“We needed to convince everyone we have to start things in a new way,” says Waite.

“When you take on a turnover, you have to be utterly resolved to fix it,” says Thomson. “You have to take steps with no hesitation. We had to raise capital and stabilise the business.  A steady board is key. Management can’t get on with the job if they are worried about the board.

“We were so toxic, no-one would try and take us over, it was quite helpful in one way,” he reveals.

Franchisees were called into a meeting and told there was a fresh new approach.

“This is the first time I’ve done this, I’ve never been in a business so publically humiliated,” Thomson admits. “But when I met the franchisees I felt so sorry, some had invested their life savings into it. Having taken it on, I have to save them,” he says.

Starting again

Waite’s approach was warts and all with franchisees. His solution to resolving many of the problems franchisees had with the franchisor was to act transparently. “If you’ve got kick-backs, tell them,” he says. “Then the mystery goes away. I told them, if you don’t think I should be making money from this, tell me. It cleared it up.”

His priority was to bring in a highly experienced franchise team. Then he took actions to ease the load for struggling franchisees: key product costs were reduced.

Each department had to introduce a bottom-up budget. “We would go through every store, line by line, every week. Too often CEOs and MDs have a budget and say “off you go, make it work”. We handed accountability to the business development managers.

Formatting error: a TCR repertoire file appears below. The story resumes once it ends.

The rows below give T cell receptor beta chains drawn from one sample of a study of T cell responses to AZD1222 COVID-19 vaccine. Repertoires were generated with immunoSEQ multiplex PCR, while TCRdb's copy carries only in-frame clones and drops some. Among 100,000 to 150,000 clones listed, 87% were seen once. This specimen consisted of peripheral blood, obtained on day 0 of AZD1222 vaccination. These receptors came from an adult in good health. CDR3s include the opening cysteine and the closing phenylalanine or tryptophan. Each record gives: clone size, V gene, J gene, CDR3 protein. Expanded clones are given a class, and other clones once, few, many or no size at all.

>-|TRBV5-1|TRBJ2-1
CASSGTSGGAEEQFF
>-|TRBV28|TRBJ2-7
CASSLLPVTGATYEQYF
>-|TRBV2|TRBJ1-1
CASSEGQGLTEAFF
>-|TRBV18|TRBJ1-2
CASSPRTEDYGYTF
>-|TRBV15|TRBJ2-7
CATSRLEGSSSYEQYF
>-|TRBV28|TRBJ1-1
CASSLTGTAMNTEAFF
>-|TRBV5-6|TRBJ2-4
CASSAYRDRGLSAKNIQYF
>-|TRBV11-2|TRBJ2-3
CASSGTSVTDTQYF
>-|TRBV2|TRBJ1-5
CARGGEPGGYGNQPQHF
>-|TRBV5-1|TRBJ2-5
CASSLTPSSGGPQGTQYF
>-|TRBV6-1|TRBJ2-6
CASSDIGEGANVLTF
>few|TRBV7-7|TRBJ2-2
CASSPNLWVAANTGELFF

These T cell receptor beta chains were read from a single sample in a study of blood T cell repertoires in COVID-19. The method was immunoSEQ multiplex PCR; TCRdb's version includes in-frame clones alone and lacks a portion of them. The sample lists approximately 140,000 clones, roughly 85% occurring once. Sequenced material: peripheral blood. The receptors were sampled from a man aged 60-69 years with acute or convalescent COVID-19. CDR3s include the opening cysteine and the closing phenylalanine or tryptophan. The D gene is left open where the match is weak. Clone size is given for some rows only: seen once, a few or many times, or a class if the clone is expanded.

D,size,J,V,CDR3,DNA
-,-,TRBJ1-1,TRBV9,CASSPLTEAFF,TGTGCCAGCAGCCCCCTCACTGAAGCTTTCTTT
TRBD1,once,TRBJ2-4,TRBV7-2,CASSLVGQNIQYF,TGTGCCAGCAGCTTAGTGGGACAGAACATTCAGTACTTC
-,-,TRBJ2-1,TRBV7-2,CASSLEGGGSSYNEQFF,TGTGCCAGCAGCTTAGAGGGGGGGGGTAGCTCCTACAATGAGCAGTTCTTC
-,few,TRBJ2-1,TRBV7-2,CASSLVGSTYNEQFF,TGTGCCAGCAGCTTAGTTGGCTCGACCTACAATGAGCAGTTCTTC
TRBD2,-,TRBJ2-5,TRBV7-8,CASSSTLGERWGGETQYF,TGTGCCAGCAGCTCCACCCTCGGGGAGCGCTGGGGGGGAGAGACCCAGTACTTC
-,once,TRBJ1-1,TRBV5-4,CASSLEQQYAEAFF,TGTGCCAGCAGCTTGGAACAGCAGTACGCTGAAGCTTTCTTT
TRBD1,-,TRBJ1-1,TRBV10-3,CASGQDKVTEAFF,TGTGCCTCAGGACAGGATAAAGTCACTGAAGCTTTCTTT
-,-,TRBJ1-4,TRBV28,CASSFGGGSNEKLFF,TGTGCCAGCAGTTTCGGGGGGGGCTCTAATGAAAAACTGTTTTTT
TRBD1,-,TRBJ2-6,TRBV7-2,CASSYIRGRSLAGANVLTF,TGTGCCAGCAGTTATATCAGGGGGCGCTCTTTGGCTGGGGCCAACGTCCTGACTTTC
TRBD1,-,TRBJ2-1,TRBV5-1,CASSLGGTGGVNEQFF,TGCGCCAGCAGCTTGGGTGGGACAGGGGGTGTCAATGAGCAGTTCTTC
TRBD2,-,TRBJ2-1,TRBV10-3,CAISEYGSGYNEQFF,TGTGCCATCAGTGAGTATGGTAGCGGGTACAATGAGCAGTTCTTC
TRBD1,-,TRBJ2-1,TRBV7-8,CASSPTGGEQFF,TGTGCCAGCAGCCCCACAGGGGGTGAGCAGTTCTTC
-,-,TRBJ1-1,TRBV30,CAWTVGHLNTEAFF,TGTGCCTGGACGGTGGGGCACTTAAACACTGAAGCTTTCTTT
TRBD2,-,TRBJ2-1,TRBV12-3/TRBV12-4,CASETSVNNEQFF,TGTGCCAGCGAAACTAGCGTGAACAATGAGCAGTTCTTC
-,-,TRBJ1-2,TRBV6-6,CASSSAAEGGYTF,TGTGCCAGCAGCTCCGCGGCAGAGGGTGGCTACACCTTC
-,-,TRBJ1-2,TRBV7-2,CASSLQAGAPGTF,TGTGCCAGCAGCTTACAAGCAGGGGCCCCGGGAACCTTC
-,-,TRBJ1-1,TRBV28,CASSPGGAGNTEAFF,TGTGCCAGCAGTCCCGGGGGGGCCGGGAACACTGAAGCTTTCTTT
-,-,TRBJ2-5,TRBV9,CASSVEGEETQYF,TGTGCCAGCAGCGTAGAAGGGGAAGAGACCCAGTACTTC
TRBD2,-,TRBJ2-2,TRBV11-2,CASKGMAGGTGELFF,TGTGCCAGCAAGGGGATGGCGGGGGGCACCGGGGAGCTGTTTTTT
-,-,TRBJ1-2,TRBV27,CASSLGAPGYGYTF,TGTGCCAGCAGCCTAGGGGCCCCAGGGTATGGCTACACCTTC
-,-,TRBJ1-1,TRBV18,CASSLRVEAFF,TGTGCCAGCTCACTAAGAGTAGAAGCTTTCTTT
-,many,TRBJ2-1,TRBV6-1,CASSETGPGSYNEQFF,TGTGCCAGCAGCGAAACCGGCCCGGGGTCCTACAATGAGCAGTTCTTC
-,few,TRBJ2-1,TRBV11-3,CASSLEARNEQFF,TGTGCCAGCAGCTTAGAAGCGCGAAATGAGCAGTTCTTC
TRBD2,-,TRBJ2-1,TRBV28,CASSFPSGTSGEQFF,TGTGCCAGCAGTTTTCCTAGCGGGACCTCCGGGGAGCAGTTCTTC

“Every aspect was driven by consumer research findings. And the good news was that consumers acknowledged the quality of the product.” This meant there was no need to enter price wars, says Waite.

Changes have been made to the menu to diversify the offer however, to include sandwiches and salads. That’s a big step for a niche pie business.

Thomson explains, “the good operators have a personal rapport with customers and have developed a coffee business for local office workers.

“It’s a bit much to expect them to buy a pie every day, but if you offer a good quality sandwich you might get [them to buy] three lunches.”.

The coffee offer is being modernised, pies are popular and a steady sale, it’s a good offer now the company is financially solid, says Thomson.

Even the changing demographics aren’t a cause for concern.

“As Australian demographics change, people are not moving away from pies,” Thomson insists. “I had misgivings but the more I ate the pies… it’s qualitatively different from Four and Twenty pies.”

It is, perhaps surprisingly, the product of a French baker from Brittany.